One Man's March: Voting Rights to a Black President

As Connecticut, and states around the country, cast the official votes for Barack Obama’s presidency, Dr. Sedrick Rawlins watched a victorious moment in a journey he started 43 years ago.

More than 40 years passed from the day he fought for voting rights for Black Americans to the day he saw the United States elect our first African-American president in United States.

Rawlins was 38 in 1965 when he, four other Manchester residents and nearly 100 state residents, in all chartered an airplane to fly down to Selma, Ala., heeding Dr. Martin Luther King Jr.’s call for a public show of support for a four-day, 54-mile march from Selma to Montgomery. Rawlins provided dental care to marchers and other poor residents.

Monday, the retired Manchester dentist was present as Connecticut cast its seven electoral college votes for Barack Obama.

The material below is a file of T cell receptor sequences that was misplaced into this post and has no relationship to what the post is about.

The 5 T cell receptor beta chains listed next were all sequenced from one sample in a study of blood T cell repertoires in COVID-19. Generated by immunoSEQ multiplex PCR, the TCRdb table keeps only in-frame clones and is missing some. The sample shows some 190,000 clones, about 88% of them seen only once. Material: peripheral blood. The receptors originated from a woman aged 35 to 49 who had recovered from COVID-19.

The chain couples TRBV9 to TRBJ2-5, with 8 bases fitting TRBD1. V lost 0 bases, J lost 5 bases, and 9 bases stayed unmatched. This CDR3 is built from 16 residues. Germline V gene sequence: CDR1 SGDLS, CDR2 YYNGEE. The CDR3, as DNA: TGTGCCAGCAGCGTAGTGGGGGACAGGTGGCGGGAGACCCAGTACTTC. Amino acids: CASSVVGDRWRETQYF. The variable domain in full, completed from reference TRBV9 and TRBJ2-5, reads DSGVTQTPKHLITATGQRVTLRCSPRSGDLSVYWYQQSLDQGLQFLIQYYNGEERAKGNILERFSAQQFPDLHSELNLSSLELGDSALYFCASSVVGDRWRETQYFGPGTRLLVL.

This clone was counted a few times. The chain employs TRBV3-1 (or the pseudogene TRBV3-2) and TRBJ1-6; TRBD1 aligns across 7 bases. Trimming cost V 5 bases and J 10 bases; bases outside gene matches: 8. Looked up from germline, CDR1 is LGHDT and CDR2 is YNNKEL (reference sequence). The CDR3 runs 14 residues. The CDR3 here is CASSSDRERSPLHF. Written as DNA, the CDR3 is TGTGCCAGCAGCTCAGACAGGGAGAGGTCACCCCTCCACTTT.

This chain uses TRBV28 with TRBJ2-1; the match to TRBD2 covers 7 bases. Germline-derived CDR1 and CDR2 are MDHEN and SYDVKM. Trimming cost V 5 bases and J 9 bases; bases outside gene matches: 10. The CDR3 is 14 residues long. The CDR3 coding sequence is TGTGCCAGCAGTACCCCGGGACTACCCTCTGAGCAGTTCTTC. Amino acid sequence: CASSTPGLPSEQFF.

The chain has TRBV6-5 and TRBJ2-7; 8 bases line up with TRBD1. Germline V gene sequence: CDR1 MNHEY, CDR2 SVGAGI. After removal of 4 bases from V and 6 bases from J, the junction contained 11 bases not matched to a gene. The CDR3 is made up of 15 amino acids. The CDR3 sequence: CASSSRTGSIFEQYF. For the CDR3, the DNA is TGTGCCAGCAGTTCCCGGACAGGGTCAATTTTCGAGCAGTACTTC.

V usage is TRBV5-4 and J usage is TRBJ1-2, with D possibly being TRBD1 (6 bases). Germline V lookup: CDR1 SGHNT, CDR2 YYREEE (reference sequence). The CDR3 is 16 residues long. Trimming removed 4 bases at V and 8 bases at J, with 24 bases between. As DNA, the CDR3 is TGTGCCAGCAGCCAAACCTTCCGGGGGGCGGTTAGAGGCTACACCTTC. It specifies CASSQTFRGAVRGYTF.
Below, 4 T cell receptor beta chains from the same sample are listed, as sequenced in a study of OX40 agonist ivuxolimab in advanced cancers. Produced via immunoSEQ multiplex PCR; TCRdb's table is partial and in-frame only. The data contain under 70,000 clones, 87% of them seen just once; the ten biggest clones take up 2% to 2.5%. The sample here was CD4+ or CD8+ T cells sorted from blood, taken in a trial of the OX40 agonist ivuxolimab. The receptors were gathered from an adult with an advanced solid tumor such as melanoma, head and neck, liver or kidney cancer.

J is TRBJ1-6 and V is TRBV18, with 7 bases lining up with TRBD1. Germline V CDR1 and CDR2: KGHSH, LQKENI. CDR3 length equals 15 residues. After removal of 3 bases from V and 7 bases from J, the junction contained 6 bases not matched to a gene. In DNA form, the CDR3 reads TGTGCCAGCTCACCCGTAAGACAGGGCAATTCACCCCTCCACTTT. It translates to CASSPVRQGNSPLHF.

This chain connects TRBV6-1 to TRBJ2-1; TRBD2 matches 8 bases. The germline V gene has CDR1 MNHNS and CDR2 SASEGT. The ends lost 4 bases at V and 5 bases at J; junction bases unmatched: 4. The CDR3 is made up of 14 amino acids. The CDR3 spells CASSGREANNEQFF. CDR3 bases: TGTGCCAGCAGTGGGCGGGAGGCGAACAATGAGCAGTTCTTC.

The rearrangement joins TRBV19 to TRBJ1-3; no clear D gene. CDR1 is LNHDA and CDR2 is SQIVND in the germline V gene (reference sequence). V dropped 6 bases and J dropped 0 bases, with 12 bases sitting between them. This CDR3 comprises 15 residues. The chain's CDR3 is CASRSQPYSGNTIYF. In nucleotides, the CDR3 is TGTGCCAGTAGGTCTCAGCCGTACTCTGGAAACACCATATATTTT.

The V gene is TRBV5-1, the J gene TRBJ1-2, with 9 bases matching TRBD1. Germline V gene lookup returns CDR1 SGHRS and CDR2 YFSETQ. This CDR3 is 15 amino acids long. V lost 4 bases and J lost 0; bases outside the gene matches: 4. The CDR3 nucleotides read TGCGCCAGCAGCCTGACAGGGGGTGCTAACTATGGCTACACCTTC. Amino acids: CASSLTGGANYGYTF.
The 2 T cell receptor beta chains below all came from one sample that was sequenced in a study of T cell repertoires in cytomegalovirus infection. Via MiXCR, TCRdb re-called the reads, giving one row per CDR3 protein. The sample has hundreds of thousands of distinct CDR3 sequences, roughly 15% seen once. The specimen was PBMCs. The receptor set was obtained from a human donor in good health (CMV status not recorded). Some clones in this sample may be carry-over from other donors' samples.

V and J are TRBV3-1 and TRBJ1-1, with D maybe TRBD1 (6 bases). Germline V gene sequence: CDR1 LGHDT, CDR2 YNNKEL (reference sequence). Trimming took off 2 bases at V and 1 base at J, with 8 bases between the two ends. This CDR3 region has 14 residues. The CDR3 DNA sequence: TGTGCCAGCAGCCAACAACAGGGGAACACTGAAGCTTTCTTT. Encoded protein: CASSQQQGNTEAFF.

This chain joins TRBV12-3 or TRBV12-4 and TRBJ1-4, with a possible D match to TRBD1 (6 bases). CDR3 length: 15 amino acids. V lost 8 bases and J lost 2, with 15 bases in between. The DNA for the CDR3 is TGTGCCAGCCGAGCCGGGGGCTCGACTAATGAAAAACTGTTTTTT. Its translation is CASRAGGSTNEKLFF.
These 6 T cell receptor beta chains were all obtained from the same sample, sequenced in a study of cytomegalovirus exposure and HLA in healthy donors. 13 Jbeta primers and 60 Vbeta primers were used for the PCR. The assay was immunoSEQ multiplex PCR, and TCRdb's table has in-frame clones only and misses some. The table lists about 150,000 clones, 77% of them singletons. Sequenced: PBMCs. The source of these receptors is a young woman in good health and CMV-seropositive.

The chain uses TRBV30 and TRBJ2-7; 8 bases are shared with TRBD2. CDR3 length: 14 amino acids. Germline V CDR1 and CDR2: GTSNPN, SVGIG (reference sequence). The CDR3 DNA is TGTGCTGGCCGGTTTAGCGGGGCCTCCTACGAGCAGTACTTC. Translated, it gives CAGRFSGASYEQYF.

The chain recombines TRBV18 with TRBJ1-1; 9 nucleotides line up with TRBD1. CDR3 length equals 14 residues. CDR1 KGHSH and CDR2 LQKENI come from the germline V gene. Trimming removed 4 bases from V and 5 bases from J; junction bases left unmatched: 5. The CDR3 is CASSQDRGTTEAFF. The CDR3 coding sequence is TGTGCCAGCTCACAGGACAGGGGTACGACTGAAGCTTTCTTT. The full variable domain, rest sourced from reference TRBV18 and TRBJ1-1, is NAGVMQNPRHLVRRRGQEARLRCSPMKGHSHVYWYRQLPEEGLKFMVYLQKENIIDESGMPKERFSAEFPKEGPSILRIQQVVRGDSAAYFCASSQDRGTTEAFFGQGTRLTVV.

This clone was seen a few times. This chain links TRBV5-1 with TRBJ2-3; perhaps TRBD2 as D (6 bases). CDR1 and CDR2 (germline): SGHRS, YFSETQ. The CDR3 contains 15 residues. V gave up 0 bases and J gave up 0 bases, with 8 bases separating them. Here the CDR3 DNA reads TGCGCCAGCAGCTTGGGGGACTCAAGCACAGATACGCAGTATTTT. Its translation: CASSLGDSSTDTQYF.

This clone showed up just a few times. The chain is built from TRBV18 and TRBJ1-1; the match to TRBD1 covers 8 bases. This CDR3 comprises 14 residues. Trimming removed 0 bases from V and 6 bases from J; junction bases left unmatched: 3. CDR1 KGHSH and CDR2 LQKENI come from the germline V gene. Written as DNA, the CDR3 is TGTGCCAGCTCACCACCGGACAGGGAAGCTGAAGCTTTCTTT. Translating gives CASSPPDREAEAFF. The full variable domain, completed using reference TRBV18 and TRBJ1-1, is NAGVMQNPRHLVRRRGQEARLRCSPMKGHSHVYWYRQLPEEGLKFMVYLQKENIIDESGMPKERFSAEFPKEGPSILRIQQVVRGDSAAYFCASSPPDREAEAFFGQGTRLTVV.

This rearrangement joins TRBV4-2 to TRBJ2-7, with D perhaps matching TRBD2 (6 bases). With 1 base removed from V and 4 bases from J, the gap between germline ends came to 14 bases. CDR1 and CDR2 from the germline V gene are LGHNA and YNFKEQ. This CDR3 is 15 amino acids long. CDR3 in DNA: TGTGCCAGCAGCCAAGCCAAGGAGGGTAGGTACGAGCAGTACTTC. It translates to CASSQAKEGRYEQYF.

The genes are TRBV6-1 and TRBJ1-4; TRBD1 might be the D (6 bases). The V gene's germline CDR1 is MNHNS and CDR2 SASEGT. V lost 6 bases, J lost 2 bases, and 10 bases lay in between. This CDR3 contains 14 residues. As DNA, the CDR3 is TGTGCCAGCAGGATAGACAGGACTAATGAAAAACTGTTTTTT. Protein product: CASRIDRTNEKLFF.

“In my wildest imagination I didn’t think this would happen,” said Rawlins, who was accompanied in the Senate chamber by his wife Alyce and by State Senator Mary Ann Handley (D-Manchester), who hosted the Rawlins’ visit. “This is certainly a proud occasion for all persons.” 
Within five months of the march, President Lyndon B. Johnson signed the Voting Rights Act of 1965, which sought to end segregationist Jim Crow voting laws.
“When we went down to Selma, we were carrying a torch for all voters – for blacks, whites, young, old, for people of all religions everywhere,” Dr. Rawlins said.  “It was one of the proudest moments of my lifetime.”
Rawlins said Obama’s win is a victory on “one front” of the war on racism.
“People around the world are looking at us and seeing that there is some success in the dream that was held by Dr. King,” he said. “But I personally feel that we have to ‘keep on keeping on.’ There are so many other things that we have to confront in people’s hearts and minds.”

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